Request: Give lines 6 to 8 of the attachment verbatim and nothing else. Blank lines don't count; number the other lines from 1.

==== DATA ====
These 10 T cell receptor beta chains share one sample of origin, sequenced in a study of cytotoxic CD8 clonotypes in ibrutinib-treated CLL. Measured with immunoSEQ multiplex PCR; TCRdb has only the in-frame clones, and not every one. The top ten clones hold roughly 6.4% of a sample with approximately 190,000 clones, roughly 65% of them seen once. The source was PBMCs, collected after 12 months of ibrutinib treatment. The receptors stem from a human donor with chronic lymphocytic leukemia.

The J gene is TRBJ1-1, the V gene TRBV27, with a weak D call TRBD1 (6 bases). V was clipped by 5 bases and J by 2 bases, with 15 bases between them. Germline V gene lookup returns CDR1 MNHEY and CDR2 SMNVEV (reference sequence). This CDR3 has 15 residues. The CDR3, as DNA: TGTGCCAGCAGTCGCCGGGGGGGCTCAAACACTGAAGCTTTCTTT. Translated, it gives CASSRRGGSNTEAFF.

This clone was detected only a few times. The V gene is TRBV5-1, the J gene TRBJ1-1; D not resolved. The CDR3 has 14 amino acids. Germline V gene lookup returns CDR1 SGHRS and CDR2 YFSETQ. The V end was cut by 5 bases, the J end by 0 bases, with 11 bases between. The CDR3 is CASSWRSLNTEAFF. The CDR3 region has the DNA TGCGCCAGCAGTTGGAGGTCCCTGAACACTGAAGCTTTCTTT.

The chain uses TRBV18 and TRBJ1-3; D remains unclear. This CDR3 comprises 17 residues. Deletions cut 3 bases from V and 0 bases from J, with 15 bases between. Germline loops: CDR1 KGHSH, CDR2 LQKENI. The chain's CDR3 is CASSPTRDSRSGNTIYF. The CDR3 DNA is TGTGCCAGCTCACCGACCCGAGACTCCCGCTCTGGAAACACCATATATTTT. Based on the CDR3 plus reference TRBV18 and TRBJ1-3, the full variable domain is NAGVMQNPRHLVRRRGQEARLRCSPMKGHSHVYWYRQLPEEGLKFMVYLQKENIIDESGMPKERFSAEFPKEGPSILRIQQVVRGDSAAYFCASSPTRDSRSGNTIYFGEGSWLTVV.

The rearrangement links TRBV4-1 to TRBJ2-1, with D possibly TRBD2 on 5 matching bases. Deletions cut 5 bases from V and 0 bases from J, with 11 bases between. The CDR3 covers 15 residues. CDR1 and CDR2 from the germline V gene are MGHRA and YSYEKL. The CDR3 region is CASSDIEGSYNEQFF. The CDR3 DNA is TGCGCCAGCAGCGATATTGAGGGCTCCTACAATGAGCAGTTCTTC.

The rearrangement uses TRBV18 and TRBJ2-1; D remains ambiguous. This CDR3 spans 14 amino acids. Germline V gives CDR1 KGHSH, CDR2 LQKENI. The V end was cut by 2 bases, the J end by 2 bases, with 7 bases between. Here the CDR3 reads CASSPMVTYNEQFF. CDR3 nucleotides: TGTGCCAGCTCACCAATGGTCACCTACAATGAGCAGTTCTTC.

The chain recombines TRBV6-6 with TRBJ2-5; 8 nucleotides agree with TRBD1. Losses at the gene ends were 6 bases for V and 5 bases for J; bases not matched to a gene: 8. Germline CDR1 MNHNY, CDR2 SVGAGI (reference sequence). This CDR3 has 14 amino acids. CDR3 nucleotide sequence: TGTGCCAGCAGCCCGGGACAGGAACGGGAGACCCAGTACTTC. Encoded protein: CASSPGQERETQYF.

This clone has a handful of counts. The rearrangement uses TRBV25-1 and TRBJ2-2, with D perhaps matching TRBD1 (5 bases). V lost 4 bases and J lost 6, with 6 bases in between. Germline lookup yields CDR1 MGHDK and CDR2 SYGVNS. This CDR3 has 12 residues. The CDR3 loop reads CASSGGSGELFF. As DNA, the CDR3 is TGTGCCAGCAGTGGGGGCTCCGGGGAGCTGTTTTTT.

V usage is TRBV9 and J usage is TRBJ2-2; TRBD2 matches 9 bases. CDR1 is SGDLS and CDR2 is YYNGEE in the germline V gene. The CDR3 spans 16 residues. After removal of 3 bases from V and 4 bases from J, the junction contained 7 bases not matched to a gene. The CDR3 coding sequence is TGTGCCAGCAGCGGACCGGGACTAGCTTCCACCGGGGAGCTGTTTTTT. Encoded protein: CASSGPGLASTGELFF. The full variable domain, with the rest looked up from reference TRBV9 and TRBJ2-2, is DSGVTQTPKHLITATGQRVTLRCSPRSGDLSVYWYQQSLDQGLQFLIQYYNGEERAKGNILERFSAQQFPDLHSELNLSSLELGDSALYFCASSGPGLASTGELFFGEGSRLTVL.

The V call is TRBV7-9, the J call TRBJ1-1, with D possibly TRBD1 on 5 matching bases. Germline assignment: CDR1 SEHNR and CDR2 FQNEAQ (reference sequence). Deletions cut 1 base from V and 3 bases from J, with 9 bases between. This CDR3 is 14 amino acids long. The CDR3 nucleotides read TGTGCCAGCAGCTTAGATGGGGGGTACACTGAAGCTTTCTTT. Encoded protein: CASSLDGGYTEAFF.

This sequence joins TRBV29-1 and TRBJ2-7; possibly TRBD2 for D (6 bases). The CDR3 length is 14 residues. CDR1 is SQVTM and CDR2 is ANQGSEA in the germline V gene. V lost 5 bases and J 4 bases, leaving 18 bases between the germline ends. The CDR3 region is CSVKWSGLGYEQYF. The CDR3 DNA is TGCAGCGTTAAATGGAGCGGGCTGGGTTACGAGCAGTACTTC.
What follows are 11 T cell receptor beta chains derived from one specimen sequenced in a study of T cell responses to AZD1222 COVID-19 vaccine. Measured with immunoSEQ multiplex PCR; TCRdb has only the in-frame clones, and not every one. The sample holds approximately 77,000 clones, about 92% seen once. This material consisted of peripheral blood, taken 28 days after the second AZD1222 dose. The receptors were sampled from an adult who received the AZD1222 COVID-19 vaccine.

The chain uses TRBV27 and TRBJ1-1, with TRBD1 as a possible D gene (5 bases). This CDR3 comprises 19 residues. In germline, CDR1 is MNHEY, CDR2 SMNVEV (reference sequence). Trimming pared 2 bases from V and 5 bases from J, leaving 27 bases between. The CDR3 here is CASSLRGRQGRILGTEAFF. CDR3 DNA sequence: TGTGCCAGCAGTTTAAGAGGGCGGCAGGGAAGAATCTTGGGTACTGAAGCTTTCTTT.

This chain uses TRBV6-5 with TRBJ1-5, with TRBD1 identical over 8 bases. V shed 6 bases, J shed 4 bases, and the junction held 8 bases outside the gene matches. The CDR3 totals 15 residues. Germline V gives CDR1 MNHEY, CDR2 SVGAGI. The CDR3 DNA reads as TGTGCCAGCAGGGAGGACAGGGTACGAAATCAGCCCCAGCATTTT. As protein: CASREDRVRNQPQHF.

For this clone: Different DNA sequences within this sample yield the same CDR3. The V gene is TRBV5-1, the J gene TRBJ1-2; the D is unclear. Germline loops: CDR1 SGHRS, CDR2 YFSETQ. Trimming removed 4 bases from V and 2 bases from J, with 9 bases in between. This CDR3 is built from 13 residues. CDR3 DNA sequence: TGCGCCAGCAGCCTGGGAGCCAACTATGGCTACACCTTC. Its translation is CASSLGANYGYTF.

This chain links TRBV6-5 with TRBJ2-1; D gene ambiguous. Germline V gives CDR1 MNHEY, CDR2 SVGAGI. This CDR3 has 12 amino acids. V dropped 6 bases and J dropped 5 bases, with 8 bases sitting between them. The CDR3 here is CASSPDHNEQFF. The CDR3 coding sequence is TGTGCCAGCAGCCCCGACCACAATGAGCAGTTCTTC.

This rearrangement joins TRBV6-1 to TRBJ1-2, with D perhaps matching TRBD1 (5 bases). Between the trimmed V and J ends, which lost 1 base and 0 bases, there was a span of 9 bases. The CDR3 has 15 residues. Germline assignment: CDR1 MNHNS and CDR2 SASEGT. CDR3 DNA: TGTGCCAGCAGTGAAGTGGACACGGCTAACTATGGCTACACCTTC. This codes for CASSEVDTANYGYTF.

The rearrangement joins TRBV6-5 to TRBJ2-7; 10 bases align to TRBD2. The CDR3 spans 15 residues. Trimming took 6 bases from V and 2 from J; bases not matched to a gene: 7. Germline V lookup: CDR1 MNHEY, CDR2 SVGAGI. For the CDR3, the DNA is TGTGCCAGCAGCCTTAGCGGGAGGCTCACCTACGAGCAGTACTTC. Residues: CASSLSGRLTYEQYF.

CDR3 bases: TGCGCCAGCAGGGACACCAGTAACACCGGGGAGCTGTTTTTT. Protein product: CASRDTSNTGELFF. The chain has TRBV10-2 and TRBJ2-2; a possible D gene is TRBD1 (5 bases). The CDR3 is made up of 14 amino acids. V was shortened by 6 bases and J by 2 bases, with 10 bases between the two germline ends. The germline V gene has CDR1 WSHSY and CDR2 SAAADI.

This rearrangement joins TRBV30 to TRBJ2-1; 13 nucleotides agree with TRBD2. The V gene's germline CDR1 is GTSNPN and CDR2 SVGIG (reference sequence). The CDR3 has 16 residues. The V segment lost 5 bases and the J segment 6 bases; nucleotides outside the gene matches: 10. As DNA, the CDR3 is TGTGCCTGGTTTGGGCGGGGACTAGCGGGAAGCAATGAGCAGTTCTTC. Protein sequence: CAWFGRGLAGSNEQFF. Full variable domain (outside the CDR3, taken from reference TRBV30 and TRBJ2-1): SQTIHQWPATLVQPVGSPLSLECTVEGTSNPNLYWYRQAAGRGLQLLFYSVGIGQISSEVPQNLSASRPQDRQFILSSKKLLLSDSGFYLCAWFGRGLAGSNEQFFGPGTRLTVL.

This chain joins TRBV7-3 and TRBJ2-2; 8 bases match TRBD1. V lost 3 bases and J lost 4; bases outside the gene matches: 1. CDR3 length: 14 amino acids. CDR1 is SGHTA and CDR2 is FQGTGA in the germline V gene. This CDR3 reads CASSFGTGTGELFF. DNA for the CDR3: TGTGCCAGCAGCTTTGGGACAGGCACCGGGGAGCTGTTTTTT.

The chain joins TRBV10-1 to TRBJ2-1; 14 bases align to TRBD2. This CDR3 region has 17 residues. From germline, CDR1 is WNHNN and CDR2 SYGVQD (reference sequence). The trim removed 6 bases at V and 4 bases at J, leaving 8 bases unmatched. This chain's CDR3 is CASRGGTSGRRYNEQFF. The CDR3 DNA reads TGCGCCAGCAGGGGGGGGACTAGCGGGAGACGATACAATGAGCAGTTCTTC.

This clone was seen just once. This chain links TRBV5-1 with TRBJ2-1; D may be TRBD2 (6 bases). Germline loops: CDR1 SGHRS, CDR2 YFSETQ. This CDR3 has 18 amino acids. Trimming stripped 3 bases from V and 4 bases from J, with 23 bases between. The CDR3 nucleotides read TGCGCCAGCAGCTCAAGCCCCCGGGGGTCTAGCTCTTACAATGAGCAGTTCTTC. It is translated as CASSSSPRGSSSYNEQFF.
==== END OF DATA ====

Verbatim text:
The rearrangement uses TRBV18 and TRBJ2-1; D remains ambiguous. This CDR3 spans 14 amino acids. Germline V gives CDR1 KGHSH, CDR2 LQKENI. The V end was cut by 2 bases, the J end by 2 bases, with 7 bases between. Here the CDR3 reads CASSPMVTYNEQFF. CDR3 nucleotides: TGTGCCAGCTCACCAATGGTCACCTACAATGAGCAGTTCTTC.

The chain recombines TRBV6-6 with TRBJ2-5; 8 nucleotides agree with TRBD1. Losses at the gene ends were 6 bases for V and 5 bases for J; bases not matched to a gene: 8. Germline CDR1 MNHNY, CDR2 SVGAGI (reference sequence). This CDR3 has 14 amino acids. CDR3 nucleotide sequence: TGTGCCAGCAGCCCGGGACAGGAACGGGAGACCCAGTACTTC. Encoded protein: CASSPGQERETQYF.

This clone has a handful of counts. The rearrangement uses TRBV25-1 and TRBJ2-2, with D perhaps matching TRBD1 (5 bases). V lost 4 bases and J lost 6, with 6 bases in between. Germline lookup yields CDR1 MGHDK and CDR2 SYGVNS. This CDR3 has 12 residues. The CDR3 loop reads CASSGGSGELFF. As DNA, the CDR3 is TGTGCCAGCAGTGGGGGCTCCGGGGAGCTGTTTTTT.